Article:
BATON ROUGE, La. (AP) — LSU has little time to celebrate an emotional victory that ended a September slump. A 17-16 victory over the then-ranked Gators was much needed following a week of criticism initiated by a home defeat to Troy which marked a second loss in three games. Whether LSU can muster the type of performance needed to knock off No. 10 Auburn on Saturday remains to be seen.
BATON ROUGE, La. (AP) — LSU has little time to celebrate an emotional victory that ended a September slump.
A 17-16 victory over the then-ranked Gators was much needed following a week of criticism initiated by a home defeat to Troy which marked a second loss in three games. Whether LSU can muster the type of performance needed to knock off No. 10 Auburn on Saturday remains to be seen.
"This Monday is a lot different from last Monday," LSU coach Ed Orgeron said. "I finally slept a night. That victory was a testament that we believe in each other. There was attention to detail all week. But, we will put it all to bed. ... We have another tough team coming."
Orgeron hinted that LSU (4-2) found a path his team could use to pick up more victories during the second half of the regular season, which begins against Auburn (5-1). The blueprint has nothing to do with plays, but more with the players' mindset, Orgeron said.
"This game was very close to how we have to play," Orgeron said of the triumph over Florida. "We gave it all we had all week. That was everybody in the building. Everybody gave every ounce of energy. We finally galvanized as a team. We had not been playing as a team. We galvanized as a staff."
LSU built a 17-3 third-quarter lead against Florida only to have the Gators pull within an extra point of tying the score late in the period. But, Florida's Eddy Pineiro missed an extra point attempt for the first time in his career. The LSU defense held Florida to one first down on its three fourth-quarter series.
"When they missed that extra point, that was it," Orgeron said. "We felt that we could win that game. If Florida didn't score, they wouldn't win. We pinned them deep in their territory on two punts. We had a pass rush. There was a belief that we were not going to lose."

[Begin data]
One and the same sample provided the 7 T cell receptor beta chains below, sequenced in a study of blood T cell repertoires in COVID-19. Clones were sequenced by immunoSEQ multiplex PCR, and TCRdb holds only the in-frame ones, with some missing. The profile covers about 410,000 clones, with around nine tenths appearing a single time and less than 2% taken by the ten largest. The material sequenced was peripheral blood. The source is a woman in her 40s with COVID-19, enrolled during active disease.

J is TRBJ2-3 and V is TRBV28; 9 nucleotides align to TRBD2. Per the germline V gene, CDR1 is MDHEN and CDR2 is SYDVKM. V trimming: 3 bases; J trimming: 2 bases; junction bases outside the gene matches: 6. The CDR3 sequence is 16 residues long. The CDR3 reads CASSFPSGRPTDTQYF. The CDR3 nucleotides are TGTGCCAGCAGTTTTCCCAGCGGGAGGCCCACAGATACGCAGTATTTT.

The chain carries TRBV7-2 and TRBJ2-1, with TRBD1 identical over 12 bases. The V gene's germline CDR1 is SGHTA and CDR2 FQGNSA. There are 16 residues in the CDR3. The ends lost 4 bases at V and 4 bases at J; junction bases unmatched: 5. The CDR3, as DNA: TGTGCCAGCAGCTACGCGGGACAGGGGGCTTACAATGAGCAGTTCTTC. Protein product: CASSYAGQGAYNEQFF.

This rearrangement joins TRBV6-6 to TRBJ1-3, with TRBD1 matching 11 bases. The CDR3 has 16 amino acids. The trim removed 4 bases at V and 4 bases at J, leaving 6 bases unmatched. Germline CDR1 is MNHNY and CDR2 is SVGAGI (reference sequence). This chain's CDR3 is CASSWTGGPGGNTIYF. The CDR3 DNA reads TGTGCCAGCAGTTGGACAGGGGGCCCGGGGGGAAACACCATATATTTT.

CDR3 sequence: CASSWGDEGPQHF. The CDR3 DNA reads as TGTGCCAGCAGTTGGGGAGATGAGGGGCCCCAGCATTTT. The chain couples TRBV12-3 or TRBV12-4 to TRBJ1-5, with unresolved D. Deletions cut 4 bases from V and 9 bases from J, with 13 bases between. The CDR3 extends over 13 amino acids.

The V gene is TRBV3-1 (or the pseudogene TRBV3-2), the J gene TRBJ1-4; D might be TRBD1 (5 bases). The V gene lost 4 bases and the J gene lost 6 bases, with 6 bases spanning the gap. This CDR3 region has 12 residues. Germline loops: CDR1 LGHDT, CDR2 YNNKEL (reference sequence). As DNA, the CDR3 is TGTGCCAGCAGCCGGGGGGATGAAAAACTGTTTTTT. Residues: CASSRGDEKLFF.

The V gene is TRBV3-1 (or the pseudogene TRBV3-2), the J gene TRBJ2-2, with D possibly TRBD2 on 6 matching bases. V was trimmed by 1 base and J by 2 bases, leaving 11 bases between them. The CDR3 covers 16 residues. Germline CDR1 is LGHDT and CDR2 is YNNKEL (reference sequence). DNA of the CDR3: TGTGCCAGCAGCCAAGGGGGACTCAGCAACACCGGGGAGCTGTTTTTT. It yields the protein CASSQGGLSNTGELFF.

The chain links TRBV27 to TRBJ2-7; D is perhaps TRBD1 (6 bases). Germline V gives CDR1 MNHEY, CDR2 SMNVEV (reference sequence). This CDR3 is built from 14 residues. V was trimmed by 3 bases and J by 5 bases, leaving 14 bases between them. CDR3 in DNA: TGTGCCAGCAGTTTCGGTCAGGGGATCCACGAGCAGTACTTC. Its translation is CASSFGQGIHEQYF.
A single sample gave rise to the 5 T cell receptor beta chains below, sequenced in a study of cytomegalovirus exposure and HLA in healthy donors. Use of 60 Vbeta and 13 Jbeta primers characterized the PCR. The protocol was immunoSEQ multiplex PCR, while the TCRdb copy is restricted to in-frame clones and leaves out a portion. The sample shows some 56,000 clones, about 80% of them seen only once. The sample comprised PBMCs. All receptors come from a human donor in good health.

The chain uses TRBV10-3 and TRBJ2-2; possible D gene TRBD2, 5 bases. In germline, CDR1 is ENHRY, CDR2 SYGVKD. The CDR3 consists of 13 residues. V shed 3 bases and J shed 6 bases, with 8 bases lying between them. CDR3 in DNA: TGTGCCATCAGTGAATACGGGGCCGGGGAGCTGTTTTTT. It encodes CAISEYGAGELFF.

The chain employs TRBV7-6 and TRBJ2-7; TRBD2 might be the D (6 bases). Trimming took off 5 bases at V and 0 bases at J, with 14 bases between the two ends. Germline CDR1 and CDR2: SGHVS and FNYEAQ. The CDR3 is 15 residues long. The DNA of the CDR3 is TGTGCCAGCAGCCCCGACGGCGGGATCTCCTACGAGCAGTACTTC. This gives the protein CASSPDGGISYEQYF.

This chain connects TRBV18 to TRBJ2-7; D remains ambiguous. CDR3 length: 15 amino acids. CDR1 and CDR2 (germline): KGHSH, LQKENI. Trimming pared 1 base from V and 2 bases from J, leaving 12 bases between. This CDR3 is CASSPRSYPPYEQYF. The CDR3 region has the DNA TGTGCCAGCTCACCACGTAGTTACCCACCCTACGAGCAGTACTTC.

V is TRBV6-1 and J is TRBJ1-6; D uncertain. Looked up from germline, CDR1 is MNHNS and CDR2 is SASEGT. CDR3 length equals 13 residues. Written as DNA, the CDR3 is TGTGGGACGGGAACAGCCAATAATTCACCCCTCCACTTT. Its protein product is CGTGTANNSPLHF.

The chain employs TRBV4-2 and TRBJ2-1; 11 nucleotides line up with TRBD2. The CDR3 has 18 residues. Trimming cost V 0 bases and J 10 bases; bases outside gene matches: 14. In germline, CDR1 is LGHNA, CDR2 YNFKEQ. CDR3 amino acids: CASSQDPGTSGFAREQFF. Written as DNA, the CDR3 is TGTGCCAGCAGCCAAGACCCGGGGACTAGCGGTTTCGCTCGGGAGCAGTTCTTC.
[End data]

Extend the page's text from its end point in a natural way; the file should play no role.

Orgeron acknowledged Auburn could provide more of a test than Florida. Auburn has won Southeastern Conference games against Missouri, Mississippi State and Ole Miss by an average of 32 points. Orgeron coached the line when Auburn defensive coordinator Kevin Steele had that same role for LSU in 2015.
"Auburn is a very physical team," Orgeron said. "They want to run the ball. Kevin and I had a fantastic relationship when he was here. He let me run the front. He was a tremendous man to work for. I am very happy to see Kevin doing a great job at Auburn. They have a very stingy defense."
LSU may be without its two starting offensive tackles against Auburn. Both left tackle K.J. Malone and right tackle Toby Weathersby, who left the Florida game with injuries, are questionable for Saturday's game.
If neither Malone nor Weathersby can play, there will be three true freshmen on the offensive line, as was the case for most of the Florida game — Saahdiq Charles at left tackle, Austin Deculus at right tackle and normal starter Ed Ingram at right guard.
"Under the circumstances the three freshmen did very well," Orgeron said. "They made some mistakes, but they can handle the physicality of the SEC. They could handle the one-on-ones. Their mistakes were assignment mistakes.
"We have to stay positive with them. We don't say 'You're a freshman.' There are no excuses. You play like an LSU Tiger."
LSU also hopes to see more from running back Derrius Guice, who has been bothered by ankle and knee injuries since preseason practice in August. After missing LSU's loss to Troy, Guice returned against Florida with 50 yards on 17 carries.
"Derrius has a nagging injury," Orgeron said. "In order to play full speed against a team like Florida, you have to practice full speed. Derrius has been limited in practice. There were signs late in the game he can do it when he broke some tackles. Is he hurting? Yes. Is he limited? Yes. But, he is getting better."